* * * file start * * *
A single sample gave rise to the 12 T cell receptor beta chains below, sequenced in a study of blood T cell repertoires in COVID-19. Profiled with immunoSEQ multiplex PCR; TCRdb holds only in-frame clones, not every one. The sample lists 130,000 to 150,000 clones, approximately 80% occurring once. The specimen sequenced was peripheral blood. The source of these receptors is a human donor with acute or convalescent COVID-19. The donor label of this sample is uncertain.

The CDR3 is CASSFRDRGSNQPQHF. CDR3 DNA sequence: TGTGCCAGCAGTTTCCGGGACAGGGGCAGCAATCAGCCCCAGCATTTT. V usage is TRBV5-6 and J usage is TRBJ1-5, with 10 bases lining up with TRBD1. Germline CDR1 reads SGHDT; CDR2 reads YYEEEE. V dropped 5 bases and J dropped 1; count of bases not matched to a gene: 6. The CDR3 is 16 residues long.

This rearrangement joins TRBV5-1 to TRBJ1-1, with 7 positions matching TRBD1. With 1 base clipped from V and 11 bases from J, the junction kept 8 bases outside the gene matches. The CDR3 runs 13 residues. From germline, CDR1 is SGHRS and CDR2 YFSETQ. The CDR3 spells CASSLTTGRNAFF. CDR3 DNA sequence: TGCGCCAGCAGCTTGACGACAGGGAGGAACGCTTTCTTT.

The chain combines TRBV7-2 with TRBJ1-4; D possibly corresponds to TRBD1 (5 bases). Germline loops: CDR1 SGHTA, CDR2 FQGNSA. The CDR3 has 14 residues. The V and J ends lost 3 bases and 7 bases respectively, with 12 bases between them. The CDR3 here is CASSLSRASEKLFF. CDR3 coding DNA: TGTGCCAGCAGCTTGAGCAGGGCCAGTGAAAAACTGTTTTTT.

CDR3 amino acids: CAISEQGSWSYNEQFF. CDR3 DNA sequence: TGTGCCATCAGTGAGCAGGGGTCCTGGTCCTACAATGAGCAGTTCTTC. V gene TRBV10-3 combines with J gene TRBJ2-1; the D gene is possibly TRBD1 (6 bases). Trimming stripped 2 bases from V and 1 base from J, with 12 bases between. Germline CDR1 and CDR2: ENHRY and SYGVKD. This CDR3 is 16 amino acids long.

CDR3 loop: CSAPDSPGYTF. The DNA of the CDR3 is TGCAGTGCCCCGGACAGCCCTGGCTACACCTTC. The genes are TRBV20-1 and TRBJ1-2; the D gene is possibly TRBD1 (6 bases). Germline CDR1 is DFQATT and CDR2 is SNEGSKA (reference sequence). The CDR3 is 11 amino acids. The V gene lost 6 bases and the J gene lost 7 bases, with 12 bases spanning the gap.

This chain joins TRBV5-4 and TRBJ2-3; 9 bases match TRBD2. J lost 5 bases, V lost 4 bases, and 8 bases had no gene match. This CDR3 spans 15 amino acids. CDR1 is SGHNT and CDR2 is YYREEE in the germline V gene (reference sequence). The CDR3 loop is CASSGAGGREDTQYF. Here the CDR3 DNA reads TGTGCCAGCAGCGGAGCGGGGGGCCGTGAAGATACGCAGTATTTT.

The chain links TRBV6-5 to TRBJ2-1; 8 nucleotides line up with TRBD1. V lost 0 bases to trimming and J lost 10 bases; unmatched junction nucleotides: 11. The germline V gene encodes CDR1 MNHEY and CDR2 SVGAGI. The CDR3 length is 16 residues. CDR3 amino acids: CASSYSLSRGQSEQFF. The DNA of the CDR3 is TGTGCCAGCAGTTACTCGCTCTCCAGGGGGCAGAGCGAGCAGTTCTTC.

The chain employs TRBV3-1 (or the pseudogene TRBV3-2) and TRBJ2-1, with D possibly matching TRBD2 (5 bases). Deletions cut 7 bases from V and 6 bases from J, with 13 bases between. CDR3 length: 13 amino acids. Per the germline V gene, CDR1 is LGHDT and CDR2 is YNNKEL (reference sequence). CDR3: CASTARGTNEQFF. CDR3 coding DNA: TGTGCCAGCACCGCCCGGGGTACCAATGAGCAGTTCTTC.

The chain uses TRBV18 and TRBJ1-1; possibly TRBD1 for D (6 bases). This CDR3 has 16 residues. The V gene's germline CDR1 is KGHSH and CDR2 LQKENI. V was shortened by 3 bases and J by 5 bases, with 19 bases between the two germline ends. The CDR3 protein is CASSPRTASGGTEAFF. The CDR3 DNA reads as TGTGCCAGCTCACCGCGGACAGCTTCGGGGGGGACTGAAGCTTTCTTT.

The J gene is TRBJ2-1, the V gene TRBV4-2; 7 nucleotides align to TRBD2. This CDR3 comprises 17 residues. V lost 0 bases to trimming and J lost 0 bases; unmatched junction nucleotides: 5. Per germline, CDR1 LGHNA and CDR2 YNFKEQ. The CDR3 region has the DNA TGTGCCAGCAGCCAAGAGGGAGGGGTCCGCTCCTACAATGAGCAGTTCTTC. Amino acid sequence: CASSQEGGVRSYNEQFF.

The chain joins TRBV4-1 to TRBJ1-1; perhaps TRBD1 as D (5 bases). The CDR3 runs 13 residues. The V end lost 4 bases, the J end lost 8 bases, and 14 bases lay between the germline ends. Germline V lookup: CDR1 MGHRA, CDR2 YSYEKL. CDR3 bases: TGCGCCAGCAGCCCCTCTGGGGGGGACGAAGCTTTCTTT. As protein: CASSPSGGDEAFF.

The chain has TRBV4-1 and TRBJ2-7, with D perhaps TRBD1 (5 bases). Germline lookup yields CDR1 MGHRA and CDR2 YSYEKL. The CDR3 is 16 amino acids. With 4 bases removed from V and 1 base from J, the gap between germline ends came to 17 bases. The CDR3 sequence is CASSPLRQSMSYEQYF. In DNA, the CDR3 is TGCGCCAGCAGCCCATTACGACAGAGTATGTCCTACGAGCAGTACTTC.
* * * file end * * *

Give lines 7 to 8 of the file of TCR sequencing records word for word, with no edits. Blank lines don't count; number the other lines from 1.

This chain joins TRBV5-4 and TRBJ2-3; 9 bases match TRBD2. J lost 5 bases, V lost 4 bases, and 8 bases had no gene match. This CDR3 spans 15 amino acids. CDR1 is SGHNT and CDR2 is YYREEE in the germline V gene (reference sequence). The CDR3 loop is CASSGAGGREDTQYF. Here the CDR3 DNA reads TGTGCCAGCAGCGGAGCGGGGGGCCGTGAAGATACGCAGTATTTT.

The chain links TRBV6-5 to TRBJ2-1; 8 nucleotides line up with TRBD1. V lost 0 bases to trimming and J lost 10 bases; unmatched junction nucleotides: 11. The germline V gene encodes CDR1 MNHEY and CDR2 SVGAGI. The CDR3 length is 16 residues. CDR3 amino acids: CASSYSLSRGQSEQFF. The DNA of the CDR3 is TGTGCCAGCAGTTACTCGCTCTCCAGGGGGCAGAGCGAGCAGTTCTTC.